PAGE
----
Their Own Worst Enemy

AS CHINA PREPARES to take its place as the world’s dominant power, it faces confounding obstacles: its insularity and sheer stupidity in delivering the genuine good news about its own progress.
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So I return to the puzzle: Why does a society that, like America, impresses most people who spend time here project such a poor image and scare people as much as it attracts them? Why do China’s leaders, who survive partly by listening to their own people, develop such tin ears when dealing with the outside world? I don’t pretend to have a solution. But here are some possible explanations, and some reasons why the situation matters to people other than the misunderstood Chinese.

There is no politer way to put the main problem than to call it “ignorance.” Most Americans are parochial, but (surprise!) most Chinese and their leaders are more so. American politicians may not be good at understanding foreign sensitivities or phrasing their arguments in ways likely to be effective around the world, as foreigners have mentioned once or twice in recent years. But collectively they understand that America is part of an ongoing, centuries-long, worldwide experiment and discussion about political systems and human values, and that making their case well matters.

After the 9/11 attacks, America went through a round of “Why do they hate us?” inquiry. Whether or not that brought the United States closer to understanding its problems in parts of the Islamic world, it did represent a more serious effort to understand how the country was seen than anything I have heard of in China. When the Olympic torch relay this spring was plagued by boos and protests over Tibet in places ranging from France to the United States, the reaction at every level of the Chinese system seemed to be not just insult but genuine shock. Most Chinese people were familiar only with the idea that China has always been a generous elder brother to the (often ungrateful) Tibetans. By all evidence, no one in command anticipated or prepared for this ugly response. The same Pew survey that said most Chinese felt good about their country also found that they thought the rest of the world shared their view. That belief is touching, especially considering how much of China’s history is marked by episodes of its feeling unloved and victimized. Unfortunately, it is also wrong. In many of the countries surveyed, China’s popularity and reputation were low and falling. According to a report last year by Joshua Cooper Ramo of Kissinger Associates, most people in China considered their country very “trustworthy.” Most people outside China thought the country was not trustworthy at all.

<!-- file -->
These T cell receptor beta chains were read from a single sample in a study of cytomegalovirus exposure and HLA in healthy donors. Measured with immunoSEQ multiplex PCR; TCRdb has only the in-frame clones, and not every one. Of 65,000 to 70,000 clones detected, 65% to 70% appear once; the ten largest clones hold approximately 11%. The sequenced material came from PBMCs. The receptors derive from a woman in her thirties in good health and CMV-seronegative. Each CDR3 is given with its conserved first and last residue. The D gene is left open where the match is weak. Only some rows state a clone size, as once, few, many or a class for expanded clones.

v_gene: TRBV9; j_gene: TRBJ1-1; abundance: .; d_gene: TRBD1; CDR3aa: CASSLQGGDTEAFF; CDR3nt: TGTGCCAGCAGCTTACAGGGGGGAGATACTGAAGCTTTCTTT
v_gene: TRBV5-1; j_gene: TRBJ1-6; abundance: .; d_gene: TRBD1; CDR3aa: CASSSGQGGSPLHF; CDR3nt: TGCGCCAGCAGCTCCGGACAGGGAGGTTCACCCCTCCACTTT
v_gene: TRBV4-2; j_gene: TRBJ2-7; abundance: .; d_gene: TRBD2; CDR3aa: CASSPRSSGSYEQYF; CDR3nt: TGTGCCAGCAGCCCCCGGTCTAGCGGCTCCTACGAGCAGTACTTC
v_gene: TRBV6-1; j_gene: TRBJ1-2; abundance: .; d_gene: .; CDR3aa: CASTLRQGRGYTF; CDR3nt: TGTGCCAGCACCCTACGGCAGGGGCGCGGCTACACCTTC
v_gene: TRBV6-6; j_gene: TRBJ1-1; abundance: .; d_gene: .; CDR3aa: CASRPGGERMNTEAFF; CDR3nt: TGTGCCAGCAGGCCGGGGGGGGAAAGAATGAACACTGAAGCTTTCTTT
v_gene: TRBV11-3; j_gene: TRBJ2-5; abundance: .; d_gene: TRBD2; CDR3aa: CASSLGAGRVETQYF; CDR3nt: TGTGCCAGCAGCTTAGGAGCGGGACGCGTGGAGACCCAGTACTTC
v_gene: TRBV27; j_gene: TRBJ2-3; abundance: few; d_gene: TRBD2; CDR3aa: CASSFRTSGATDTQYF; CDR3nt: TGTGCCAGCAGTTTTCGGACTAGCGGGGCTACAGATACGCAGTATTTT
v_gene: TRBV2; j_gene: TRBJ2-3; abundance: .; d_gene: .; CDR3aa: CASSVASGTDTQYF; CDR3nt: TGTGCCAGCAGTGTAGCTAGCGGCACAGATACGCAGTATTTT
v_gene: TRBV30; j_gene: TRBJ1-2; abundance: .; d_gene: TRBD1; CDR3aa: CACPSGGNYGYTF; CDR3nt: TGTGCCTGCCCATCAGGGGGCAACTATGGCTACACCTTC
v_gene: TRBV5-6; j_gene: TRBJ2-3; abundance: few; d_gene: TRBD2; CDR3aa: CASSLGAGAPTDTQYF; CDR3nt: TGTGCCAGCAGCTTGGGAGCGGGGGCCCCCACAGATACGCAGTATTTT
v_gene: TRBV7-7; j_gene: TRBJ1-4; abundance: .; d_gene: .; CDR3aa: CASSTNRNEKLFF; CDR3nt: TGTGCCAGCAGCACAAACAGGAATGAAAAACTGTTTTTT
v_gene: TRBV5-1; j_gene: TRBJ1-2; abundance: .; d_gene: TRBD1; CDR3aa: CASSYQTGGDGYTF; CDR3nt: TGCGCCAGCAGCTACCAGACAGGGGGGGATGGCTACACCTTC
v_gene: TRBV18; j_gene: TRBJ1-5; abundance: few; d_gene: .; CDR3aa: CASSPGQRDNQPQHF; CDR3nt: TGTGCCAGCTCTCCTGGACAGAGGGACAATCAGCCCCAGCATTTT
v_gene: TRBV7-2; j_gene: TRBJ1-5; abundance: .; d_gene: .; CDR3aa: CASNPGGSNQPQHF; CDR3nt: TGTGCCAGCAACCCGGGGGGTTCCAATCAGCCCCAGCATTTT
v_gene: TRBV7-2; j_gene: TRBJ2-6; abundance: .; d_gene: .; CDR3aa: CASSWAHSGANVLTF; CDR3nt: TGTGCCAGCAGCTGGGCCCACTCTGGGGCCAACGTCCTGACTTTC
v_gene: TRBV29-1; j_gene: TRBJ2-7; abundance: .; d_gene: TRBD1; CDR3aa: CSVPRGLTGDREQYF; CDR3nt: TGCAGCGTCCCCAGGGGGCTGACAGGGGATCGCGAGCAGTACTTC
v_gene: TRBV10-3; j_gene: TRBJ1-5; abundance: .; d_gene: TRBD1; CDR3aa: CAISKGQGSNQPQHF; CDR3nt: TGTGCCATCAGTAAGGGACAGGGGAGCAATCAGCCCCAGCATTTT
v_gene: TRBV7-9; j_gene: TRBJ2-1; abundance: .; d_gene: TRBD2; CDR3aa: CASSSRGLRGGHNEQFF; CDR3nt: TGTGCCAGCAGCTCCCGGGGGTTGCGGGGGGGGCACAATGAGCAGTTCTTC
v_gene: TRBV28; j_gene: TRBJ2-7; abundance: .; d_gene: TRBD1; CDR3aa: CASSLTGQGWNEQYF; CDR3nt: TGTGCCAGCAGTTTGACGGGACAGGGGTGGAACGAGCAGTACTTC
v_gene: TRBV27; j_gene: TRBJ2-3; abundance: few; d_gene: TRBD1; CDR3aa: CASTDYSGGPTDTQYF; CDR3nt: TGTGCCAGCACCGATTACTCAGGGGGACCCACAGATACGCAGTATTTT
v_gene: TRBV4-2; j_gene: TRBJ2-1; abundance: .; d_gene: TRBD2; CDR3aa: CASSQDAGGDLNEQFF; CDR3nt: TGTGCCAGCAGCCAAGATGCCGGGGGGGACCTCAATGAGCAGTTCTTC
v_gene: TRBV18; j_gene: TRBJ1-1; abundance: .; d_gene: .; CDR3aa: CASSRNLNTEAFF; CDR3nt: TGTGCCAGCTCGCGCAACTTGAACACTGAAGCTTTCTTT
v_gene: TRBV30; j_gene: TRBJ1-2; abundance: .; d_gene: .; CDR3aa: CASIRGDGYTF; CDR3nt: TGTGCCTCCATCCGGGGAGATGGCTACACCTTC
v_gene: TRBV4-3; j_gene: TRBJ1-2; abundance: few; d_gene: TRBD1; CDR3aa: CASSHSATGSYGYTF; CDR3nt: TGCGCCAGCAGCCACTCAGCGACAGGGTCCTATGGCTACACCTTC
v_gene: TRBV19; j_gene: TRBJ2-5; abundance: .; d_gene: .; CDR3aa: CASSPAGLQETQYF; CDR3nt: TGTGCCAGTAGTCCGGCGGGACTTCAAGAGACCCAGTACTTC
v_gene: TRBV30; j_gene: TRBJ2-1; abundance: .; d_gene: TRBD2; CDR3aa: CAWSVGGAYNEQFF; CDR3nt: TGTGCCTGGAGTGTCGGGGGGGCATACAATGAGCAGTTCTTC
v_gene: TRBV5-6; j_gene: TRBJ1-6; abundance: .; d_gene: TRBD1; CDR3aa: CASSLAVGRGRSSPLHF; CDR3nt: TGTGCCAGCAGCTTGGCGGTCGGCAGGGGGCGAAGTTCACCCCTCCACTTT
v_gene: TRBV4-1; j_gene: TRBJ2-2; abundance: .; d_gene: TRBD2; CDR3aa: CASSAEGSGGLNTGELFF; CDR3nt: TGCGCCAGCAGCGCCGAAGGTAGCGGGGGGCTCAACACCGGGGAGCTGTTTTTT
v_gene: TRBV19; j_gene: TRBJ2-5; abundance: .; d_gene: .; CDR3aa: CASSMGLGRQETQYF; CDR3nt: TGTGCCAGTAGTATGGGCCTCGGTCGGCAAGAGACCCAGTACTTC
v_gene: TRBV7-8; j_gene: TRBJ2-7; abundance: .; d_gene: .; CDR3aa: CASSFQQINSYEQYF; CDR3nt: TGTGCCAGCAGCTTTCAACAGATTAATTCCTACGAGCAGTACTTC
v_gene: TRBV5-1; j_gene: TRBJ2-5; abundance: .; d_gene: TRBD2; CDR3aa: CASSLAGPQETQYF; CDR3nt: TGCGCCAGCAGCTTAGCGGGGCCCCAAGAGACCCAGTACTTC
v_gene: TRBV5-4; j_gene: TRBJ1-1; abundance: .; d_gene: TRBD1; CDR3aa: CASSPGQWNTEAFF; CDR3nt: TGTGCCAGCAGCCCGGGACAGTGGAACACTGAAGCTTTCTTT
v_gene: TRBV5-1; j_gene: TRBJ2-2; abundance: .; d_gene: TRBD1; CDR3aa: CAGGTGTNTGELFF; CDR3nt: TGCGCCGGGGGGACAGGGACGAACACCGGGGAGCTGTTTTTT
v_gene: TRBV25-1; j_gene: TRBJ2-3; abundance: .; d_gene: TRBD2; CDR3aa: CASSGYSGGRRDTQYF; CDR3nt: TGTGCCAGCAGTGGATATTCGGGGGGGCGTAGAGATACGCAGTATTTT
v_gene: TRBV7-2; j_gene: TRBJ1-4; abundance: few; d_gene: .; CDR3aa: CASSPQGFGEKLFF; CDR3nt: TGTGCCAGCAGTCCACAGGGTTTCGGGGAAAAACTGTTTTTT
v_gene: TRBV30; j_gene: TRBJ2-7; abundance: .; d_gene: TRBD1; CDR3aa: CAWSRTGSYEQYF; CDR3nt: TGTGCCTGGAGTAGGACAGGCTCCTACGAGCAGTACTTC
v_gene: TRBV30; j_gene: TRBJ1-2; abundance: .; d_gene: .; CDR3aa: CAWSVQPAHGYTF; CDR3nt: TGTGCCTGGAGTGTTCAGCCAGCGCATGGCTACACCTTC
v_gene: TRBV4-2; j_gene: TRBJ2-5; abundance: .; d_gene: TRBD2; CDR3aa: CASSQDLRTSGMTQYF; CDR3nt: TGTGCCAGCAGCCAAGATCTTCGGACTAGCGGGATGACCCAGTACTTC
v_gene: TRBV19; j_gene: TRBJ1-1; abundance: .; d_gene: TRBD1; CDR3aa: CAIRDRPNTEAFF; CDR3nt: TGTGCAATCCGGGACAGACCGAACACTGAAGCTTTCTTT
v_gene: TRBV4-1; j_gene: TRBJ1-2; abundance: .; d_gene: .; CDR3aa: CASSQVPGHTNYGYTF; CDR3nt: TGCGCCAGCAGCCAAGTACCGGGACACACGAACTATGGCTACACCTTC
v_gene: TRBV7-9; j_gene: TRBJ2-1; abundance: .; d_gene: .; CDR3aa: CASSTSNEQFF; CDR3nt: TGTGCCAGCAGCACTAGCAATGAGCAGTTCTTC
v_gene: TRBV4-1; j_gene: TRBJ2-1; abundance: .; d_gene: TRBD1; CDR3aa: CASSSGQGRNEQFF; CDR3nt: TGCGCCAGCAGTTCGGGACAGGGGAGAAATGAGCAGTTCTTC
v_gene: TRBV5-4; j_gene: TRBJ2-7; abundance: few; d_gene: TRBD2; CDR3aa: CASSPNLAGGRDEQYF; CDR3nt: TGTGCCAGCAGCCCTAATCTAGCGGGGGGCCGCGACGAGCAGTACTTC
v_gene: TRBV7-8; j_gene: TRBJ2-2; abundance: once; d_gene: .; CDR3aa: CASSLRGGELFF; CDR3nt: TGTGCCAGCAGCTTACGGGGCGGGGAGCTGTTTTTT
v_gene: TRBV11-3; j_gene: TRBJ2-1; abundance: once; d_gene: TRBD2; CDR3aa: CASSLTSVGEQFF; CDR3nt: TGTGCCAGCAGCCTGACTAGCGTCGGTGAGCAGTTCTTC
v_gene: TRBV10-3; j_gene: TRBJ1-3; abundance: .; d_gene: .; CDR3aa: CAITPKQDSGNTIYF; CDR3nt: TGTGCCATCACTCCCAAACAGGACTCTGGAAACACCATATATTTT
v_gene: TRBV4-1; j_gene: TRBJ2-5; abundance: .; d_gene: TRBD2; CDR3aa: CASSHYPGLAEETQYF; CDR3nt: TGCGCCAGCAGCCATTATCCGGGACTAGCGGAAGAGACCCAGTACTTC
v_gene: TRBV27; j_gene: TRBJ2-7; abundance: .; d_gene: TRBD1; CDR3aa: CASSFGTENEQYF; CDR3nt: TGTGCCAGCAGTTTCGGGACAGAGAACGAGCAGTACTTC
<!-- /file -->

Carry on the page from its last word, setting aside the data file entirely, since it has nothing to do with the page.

“The underlying problem is that very few people in China really understand how foreign opinion works, what the outside world reacts to and why,” Sidney Rittenberg told me. Rittenberg is in a position to judge. He came to China with the U.S. Army in 1945 and spent 35 years here, including 16 in prison for suspected disloyalty to Chairman Mao. “Now very few people understand the importance of foreign opinion to China”—that is, the damage China does to itself by locking up those who apply for demonstration permits, or insisting on “jackal” talk.

During the Chinese Communist Party’s rise to power and the civil war against Chiang Kai-shek’s Nationalists through the 1940s, the coterie around Mao knew how to spin the outside world, because they had to. One important goal was what Mao called “roping the whale”: keeping the United States from intervening directly on Chiang’s side. The future prime minister and foreign minister Zhou Enlai was especially skilled at handling foreigners. “He laid out battle plans and political strategies, in advance, with remarkable clarity,” the muckraker Jack Anderson, who was a cub reporter in China, said of Zhou in his memoirs. “These truths made him so believable that a reporter would be inclined to accept his assurances, too, that the Chinese Communists weren’t really Communists but just agrarian reformers.”

Of course, most official voices of China now have the opposite effect. Their minor, provable lies—the sky is blue, no one wants to protest—inevitably build mistrust of larger claims that are closer to being true. And those are the claims the government most wants the world to listen to: that the country is moving forward and is less repressive and more open than official actions and explanations (or lack of them) make China seem. Many Chinese who have seen the world are very canny about it, and have just the skills government spokesmen lack—for instance, understanding the root of foreign concerns and addressing them not with special pleading (“This is China…”) but on their own terms. Worldly Chinese demonstrate this every day in the businesses, universities, and nongovernmental organizations where they generally work. But the closer Chinese officials are to centers of political power, the less they know what they don’t know about the world.